Concerns are growing that the UN climate conference may not secure the commitment needed to avert climate chaos, yet COP26 campaigners are still finding reasons to hope.
To avoid the worst impacts of climate change, scientists have warned that we must keep global temperature rises to 1.5 degrees or lower. Critics say COP26 is on track to miss that goal.
Speaking at the Fridays For Future protest in George Square, Greta Thunberg said: “It is not a secret that COP26 is a failure. It should be obvious that we cannot solve a crisis with the same methods that got us into it in the first place.”
Thunberg is among thousands of protesters, campaigners and famous faces who have descended upon Glasgow – but why are they here? And what have they learned? The Big Issue hit the streets to find out.
Chris Packham, naturalist and TV presenter
I’ve learned a lot, not at the table, but out here on the street at the fringe events. I’ve also come looking for inspiration. Because it takes a lot of fuel and energy to keep up the momentum required to constantly strive to be making a difference.
Out here in those fringe events, there’s such a wealth of ideas, energy, ambition. People are really coming together, forming a concerned community that I think we will need to make the difference. Because maybe that’s not happening in those big buildings down the road.
We’ve seen grandstanding. We’ve seen some promises. And we’ve seen targets set way too long into the future. We then seen some of them leave on private jets after eating meat meals. They’re setting targets that are too far ahead in the future. Why are we talking about stopping deforestation in nine years time? We’ve been talking about the need to stop deforestation since I was watching Blue Peter in black and white in 1960.
We want action now, not then. It should have been yesterday. It has to be today.
Brianna Fruean, Samoan climate campaigner
Our collective hope is to bring the voice of the Pacific to make sure that our world leaders and our negotiators and everyone within this space know that young Pacific people are watching them because we are feeling very much the consequences of inaction.
Jeremy Corbyn, MP
I want to be here to meet trade unions to meet voluntary organisations and meet many other people from other parts of the world. So that we’re all better informed, because it is solidarity around the world that’s going to bring change.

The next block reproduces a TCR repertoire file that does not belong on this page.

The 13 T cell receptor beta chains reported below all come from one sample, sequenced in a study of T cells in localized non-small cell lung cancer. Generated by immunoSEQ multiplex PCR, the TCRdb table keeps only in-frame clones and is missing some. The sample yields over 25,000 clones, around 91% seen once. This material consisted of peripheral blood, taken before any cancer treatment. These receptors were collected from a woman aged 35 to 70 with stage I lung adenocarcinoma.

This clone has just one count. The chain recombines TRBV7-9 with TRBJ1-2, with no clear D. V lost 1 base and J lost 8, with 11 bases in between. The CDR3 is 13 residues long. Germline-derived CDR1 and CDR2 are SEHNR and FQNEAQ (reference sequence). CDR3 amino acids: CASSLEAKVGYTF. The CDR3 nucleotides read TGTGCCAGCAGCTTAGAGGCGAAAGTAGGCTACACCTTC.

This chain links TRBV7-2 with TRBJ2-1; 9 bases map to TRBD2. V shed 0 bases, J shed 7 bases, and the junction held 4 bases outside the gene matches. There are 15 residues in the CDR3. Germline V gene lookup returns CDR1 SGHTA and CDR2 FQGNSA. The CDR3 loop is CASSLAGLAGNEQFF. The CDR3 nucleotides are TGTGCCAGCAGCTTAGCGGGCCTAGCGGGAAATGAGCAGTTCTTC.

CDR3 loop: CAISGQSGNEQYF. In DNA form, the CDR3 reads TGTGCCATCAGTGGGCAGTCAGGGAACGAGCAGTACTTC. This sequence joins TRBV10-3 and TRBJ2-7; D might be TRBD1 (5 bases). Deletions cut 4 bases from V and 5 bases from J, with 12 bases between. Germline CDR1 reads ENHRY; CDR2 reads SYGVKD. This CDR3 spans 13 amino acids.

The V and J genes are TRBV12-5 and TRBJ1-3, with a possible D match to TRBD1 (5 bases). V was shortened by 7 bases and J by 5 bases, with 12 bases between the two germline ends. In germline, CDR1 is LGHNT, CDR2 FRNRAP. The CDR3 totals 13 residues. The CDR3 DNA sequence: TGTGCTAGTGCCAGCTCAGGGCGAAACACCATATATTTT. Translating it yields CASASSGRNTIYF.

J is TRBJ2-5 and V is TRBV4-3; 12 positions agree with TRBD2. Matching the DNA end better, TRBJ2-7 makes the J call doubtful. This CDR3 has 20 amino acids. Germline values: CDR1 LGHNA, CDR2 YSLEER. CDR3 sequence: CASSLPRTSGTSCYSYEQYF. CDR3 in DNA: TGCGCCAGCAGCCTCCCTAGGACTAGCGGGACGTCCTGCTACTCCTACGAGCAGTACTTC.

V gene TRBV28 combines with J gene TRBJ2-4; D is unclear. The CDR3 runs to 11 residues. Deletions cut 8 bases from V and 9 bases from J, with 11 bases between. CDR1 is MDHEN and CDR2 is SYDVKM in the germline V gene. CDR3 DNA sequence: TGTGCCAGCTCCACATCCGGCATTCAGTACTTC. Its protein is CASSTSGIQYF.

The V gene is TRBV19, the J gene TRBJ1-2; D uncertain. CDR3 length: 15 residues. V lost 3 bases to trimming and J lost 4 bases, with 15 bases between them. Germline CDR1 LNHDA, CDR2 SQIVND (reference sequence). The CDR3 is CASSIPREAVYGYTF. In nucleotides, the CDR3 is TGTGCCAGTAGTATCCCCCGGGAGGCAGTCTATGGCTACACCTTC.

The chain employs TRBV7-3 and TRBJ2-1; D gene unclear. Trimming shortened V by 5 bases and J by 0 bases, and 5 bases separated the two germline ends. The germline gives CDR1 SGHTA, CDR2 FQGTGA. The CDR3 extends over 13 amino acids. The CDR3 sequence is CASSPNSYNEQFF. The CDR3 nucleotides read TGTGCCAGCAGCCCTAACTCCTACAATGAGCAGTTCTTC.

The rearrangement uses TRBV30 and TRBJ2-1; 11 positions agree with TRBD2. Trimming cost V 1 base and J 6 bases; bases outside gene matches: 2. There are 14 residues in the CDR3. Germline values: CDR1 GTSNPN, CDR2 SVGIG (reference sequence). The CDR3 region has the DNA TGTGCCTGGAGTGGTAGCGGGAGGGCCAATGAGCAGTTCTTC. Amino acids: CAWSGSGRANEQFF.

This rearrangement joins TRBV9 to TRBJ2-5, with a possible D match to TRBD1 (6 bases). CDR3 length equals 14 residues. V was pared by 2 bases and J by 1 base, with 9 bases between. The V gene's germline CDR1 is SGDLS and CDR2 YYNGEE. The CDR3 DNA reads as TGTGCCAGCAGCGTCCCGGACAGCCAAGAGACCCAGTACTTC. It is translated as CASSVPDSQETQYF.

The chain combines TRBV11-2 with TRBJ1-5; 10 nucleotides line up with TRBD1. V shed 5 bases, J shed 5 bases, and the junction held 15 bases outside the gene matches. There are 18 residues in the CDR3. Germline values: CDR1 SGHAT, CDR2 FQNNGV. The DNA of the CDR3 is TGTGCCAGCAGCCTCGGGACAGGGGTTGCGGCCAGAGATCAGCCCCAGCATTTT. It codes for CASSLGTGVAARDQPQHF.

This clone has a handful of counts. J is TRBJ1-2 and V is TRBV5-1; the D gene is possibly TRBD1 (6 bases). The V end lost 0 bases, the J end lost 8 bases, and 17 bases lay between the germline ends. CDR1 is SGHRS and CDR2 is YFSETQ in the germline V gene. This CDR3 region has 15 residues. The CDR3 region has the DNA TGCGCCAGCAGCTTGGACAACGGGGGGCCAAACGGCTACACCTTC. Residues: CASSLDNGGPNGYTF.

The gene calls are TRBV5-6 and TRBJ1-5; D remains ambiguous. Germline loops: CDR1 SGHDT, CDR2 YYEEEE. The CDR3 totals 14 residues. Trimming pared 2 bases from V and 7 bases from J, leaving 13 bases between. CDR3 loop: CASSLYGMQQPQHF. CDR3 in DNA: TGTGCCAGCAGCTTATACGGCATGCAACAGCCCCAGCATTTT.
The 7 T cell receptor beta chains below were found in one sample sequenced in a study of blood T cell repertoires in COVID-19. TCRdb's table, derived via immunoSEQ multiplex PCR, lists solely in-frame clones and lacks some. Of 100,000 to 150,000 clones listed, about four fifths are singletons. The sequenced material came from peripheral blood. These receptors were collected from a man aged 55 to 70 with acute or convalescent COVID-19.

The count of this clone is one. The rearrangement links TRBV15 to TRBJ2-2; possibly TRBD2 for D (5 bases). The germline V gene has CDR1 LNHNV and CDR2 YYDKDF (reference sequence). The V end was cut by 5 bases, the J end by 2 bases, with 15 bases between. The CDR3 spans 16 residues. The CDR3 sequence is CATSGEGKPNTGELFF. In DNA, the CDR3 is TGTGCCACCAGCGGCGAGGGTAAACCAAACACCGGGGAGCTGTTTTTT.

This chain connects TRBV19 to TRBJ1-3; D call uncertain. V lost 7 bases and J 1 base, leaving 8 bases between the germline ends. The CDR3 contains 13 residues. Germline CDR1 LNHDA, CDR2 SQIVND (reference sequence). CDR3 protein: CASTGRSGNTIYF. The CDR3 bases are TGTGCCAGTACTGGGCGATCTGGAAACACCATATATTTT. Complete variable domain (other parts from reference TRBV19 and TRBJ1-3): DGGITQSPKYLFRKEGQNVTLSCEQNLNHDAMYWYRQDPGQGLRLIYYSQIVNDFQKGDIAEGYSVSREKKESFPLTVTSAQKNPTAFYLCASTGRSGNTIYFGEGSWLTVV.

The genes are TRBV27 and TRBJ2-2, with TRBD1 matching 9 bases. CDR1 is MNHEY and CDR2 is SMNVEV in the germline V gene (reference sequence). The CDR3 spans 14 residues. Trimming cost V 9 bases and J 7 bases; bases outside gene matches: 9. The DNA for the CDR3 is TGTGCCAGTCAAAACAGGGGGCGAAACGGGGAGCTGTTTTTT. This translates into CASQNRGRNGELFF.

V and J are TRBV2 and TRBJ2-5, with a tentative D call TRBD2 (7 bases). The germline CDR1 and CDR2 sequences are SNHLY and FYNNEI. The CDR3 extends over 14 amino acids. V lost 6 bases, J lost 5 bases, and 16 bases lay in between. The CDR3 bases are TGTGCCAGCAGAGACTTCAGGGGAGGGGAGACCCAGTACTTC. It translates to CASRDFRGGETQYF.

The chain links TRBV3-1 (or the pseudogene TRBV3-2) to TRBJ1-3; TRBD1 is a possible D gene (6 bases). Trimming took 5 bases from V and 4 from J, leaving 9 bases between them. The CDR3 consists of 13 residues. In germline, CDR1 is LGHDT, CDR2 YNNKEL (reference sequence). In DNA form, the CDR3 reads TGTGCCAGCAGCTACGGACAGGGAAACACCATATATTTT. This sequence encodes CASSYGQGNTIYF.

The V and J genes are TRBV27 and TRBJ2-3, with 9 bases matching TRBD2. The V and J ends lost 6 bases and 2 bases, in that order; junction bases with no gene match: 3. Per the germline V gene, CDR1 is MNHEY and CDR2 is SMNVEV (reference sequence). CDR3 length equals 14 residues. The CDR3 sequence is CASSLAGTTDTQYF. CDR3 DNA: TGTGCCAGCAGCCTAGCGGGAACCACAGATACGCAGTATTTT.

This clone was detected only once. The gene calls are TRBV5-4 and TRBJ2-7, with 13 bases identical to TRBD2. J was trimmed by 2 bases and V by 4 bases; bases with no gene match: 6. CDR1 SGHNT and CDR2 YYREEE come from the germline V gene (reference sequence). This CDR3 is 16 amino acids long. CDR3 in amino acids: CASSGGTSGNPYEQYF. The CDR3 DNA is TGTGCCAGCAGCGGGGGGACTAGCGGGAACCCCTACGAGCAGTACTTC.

Liz Lawrence, singer, songwriter and guitarist
I think that you have to try and find things to be hopeful about and that was why I came.
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I’m not going to go to any of the official events because we know what’s going to happen there. It’s just going to be the same old stuff just being regurgitated. So it’s all about we need people-led movements, we need worker-led movements, citizen-led movements. We need to connect to other activists in other countries to push politicians in all of our countries at the same time and recognise that they don’t have our best interests at heart.
This is a great opportunity to meet other like-minded people, and plan and plot; strategise, organise and mobilise.
John Robb, journalist and singer
I think if you’re going to try and try and make a change, you just got to get right in the nitty gritty on the front line and make the change. In the pandemic, I was working lots of ideas, and one of them is a Green Education Apprenticeship Scheme I was trying to set up, training people to do green jobs in the whole of the UK. It’s a stupidly ambitious idea but we might actually pull this off because I’ve worked with some really interesting people on it. There’s a lot people I can talk about that here.
In our little artsy fartsy world these are these are easy issues to embrace. But what’s a normal person to get out of it? They just think: that’s just what weirdos are into. I want people to know that they can actually have a better life and make money and get jobs out of it. Even run the companies.
Caroline Rance, climate and energy campaigner, Friends of the Earth Scotland
There’s a lot of world leaders gathered inside the conference venue who are giving us a lot of empty promises. So I’m here as part of the global campaign to demand climate justice to fight together for real solutions to the climate crisis, for more ambition, for more finance and for more action.
John Bird, founder of The Big Issue
I’m also here to tell everybody about what The Big Issue is doing around climate change, and around future generations. We’re showing that, actually, you can do something for future generations if you start politically acting and socially acting now.
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Rosemary Harris, Platform’s Just Transition campaign
I work on a project with North Sea oil workers to try and create a just transition for the North Sea.
COP26 is a pretty big one in terms of creating the policies that we need to avert a catastrophic climate breakdown.
But also it’s an opportunity to really amplify the struggles around the globe. And it’s not just about the leaders, it’s about all the people from around the world are coming to COP and using this opportunity to make their demands heard.